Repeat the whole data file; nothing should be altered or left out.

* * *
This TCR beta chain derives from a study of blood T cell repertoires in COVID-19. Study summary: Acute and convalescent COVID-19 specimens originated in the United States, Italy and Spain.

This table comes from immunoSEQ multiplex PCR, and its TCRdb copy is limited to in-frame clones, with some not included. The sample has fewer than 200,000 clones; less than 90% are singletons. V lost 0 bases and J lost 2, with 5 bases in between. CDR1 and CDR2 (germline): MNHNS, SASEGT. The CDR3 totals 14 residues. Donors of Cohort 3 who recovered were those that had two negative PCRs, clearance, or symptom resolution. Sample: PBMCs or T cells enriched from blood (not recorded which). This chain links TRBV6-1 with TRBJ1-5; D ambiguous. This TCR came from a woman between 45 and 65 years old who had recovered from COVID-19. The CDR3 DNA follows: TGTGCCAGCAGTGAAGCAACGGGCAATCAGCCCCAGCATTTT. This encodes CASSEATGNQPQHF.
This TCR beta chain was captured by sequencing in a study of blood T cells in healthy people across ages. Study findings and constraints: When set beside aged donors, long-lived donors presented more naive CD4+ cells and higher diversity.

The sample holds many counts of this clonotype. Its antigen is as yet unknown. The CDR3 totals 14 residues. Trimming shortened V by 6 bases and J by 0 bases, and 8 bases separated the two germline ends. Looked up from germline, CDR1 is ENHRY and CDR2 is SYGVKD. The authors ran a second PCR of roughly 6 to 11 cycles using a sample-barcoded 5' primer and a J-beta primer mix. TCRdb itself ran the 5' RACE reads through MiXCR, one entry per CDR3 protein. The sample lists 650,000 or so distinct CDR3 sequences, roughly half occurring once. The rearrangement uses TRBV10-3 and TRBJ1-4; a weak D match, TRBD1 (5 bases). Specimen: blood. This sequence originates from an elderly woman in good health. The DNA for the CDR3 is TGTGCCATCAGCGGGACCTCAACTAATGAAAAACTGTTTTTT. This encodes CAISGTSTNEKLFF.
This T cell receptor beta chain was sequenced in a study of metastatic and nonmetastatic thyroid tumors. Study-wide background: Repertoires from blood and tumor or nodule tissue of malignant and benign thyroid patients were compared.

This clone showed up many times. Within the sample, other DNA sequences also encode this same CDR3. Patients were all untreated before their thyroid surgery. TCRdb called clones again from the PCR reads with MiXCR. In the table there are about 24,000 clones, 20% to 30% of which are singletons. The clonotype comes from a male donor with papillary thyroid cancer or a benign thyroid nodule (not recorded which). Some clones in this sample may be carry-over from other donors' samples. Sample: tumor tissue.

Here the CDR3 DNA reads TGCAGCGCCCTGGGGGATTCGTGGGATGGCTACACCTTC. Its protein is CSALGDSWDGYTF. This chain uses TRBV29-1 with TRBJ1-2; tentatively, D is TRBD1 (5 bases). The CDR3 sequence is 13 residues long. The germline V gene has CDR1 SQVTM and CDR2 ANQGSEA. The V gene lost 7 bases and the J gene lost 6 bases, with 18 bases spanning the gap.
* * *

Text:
This TCR beta chain derives from a study of blood T cell repertoires in COVID-19. Study summary: Acute and convalescent COVID-19 specimens originated in the United States, Italy and Spain.

This table comes from immunoSEQ multiplex PCR, and its TCRdb copy is limited to in-frame clones, with some not included. The sample has fewer than 200,000 clones; less than 90% are singletons. V lost 0 bases and J lost 2, with 5 bases in between. CDR1 and CDR2 (germline): MNHNS, SASEGT. The CDR3 totals 14 residues. Donors of Cohort 3 who recovered were those that had two negative PCRs, clearance, or symptom resolution. Sample: PBMCs or T cells enriched from blood (not recorded which). This chain links TRBV6-1 with TRBJ1-5; D ambiguous. This TCR came from a woman between 45 and 65 years old who had recovered from COVID-19. The CDR3 DNA follows: TGTGCCAGCAGTGAAGCAACGGGCAATCAGCCCCAGCATTTT. This encodes CASSEATGNQPQHF.
This TCR beta chain was captured by sequencing in a study of blood T cells in healthy people across ages. Study findings and constraints: When set beside aged donors, long-lived donors presented more naive CD4+ cells and higher diversity.

The sample holds many counts of this clonotype. Its antigen is as yet unknown. The CDR3 totals 14 residues. Trimming shortened V by 6 bases and J by 0 bases, and 8 bases separated the two germline ends. Looked up from germline, CDR1 is ENHRY and CDR2 is SYGVKD. The authors ran a second PCR of roughly 6 to 11 cycles using a sample-barcoded 5' primer and a J-beta primer mix. TCRdb itself ran the 5' RACE reads through MiXCR, one entry per CDR3 protein. The sample lists 650,000 or so distinct CDR3 sequences, roughly half occurring once. The rearrangement uses TRBV10-3 and TRBJ1-4; a weak D match, TRBD1 (5 bases). Specimen: blood. This sequence originates from an elderly woman in good health. The DNA for the CDR3 is TGTGCCATCAGCGGGACCTCAACTAATGAAAAACTGTTTTTT. This encodes CAISGTSTNEKLFF.
This T cell receptor beta chain was sequenced in a study of metastatic and nonmetastatic thyroid tumors. Study-wide background: Repertoires from blood and tumor or nodule tissue of malignant and benign thyroid patients were compared.

This clone showed up many times. Within the sample, other DNA sequences also encode this same CDR3. Patients were all untreated before their thyroid surgery. TCRdb called clones again from the PCR reads with MiXCR. In the table there are about 24,000 clones, 20% to 30% of which are singletons. The clonotype comes from a male donor with papillary thyroid cancer or a benign thyroid nodule (not recorded which). Some clones in this sample may be carry-over from other donors' samples. Sample: tumor tissue.

Here the CDR3 DNA reads TGCAGCGCCCTGGGGGATTCGTGGGATGGCTACACCTTC. Its protein is CSALGDSWDGYTF. This chain uses TRBV29-1 with TRBJ1-2; tentatively, D is TRBD1 (5 bases). The CDR3 sequence is 13 residues long. The germline V gene has CDR1 SQVTM and CDR2 ANQGSEA. The V gene lost 7 bases and the J gene lost 6 bases, with 18 bases spanning the gap.